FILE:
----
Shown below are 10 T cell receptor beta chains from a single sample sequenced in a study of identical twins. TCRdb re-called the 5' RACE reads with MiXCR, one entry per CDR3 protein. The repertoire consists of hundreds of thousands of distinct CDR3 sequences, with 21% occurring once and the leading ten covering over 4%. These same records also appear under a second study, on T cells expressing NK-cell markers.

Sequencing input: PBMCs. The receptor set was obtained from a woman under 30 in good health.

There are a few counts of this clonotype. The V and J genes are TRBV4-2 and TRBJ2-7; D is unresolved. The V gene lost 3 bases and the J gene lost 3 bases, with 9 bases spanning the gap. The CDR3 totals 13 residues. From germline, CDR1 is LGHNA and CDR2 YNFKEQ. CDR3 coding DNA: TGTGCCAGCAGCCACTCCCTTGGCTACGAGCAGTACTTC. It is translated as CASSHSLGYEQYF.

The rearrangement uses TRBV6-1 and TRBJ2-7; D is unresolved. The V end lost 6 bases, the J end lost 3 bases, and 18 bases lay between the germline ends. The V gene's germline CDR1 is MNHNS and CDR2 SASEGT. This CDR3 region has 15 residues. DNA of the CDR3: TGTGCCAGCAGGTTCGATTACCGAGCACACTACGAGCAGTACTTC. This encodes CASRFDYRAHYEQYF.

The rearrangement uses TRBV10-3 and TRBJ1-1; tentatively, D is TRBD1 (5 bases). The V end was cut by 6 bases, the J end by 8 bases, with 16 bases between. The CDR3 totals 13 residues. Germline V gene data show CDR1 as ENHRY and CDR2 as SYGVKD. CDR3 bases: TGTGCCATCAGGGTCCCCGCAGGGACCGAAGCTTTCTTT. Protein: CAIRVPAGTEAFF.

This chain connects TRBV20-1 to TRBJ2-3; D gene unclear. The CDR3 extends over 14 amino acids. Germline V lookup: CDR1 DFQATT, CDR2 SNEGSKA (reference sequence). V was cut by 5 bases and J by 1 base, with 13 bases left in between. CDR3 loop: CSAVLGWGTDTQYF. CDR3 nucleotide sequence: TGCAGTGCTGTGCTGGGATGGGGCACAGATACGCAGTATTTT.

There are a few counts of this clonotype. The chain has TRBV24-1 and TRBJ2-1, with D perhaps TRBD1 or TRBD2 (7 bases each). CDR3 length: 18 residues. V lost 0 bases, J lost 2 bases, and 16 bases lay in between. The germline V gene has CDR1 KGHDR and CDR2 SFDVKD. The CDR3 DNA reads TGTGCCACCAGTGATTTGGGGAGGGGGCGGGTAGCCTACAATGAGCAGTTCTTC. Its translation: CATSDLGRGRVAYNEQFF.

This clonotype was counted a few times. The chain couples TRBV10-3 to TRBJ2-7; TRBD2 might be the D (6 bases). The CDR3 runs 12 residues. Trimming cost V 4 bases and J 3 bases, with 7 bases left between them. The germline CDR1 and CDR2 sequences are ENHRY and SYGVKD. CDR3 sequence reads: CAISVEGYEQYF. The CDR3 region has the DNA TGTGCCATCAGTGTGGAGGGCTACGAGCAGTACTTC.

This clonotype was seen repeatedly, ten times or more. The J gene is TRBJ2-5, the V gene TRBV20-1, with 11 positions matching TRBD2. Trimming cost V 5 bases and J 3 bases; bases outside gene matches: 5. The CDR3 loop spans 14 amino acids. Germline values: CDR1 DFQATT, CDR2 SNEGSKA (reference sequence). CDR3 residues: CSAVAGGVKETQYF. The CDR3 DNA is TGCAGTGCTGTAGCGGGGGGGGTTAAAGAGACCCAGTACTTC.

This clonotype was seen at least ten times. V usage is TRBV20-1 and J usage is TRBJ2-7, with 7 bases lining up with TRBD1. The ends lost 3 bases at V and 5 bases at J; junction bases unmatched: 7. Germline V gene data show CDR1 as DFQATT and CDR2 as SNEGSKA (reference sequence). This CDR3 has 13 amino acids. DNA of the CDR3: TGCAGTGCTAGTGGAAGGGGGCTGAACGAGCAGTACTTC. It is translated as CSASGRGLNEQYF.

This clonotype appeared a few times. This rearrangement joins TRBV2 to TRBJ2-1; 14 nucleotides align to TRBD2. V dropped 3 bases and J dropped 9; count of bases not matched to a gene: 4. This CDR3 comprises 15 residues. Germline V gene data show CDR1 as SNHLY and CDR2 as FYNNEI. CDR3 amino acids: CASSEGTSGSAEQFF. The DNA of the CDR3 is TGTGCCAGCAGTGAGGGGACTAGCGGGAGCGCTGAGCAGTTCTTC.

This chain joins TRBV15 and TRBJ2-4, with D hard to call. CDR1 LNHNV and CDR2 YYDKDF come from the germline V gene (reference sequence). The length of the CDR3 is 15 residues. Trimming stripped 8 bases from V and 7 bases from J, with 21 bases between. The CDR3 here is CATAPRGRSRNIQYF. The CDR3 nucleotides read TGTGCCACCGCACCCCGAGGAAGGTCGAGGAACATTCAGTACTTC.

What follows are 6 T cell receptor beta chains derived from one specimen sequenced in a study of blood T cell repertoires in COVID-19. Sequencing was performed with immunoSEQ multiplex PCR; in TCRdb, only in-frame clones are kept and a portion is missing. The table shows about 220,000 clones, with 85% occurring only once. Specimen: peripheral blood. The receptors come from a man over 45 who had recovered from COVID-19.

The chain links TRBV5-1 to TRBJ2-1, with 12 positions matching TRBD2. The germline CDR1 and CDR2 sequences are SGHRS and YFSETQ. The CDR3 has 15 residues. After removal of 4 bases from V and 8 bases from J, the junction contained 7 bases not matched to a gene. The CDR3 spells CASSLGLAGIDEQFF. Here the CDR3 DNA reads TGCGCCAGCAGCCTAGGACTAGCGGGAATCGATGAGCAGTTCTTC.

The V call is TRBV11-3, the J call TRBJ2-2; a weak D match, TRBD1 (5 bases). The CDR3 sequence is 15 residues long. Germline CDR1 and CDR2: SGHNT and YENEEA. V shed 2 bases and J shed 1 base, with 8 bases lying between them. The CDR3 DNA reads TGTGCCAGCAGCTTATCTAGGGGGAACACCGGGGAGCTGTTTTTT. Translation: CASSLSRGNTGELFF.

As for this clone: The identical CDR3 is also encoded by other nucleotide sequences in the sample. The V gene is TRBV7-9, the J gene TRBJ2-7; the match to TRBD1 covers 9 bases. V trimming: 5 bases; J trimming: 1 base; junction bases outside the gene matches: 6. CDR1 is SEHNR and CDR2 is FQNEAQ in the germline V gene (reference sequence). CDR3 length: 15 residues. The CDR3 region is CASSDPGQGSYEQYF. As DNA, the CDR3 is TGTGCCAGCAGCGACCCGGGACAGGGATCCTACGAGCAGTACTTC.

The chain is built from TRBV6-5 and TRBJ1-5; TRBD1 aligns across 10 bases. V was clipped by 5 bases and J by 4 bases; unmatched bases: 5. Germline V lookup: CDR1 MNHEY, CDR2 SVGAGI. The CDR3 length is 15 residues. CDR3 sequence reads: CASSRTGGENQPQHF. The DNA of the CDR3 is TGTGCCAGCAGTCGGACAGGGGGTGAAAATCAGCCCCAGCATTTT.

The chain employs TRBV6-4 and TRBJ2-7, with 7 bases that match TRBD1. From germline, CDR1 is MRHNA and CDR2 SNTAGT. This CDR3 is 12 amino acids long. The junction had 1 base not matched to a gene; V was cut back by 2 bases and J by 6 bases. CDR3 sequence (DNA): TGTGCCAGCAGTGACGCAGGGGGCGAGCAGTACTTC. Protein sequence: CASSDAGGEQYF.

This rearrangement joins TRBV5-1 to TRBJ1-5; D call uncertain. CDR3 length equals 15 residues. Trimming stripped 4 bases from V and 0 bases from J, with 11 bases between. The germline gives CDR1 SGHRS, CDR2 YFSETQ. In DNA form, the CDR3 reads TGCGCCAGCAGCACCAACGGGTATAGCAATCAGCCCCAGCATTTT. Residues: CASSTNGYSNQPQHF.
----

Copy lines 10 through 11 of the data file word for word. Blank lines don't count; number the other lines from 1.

This clonotype was seen at least ten times. V usage is TRBV20-1 and J usage is TRBJ2-7, with 7 bases lining up with TRBD1. The ends lost 3 bases at V and 5 bases at J; junction bases unmatched: 7. Germline V gene data show CDR1 as DFQATT and CDR2 as SNEGSKA (reference sequence). This CDR3 has 13 amino acids. DNA of the CDR3: TGCAGTGCTAGTGGAAGGGGGCTGAACGAGCAGTACTTC. It is translated as CSASGRGLNEQYF.

This clonotype appeared a few times. This rearrangement joins TRBV2 to TRBJ2-1; 14 nucleotides align to TRBD2. V dropped 3 bases and J dropped 9; count of bases not matched to a gene: 4. This CDR3 comprises 15 residues. Germline V gene data show CDR1 as SNHLY and CDR2 as FYNNEI. CDR3 amino acids: CASSEGTSGSAEQFF. The DNA of the CDR3 is TGTGCCAGCAGTGAGGGGACTAGCGGGAGCGCTGAGCAGTTCTTC.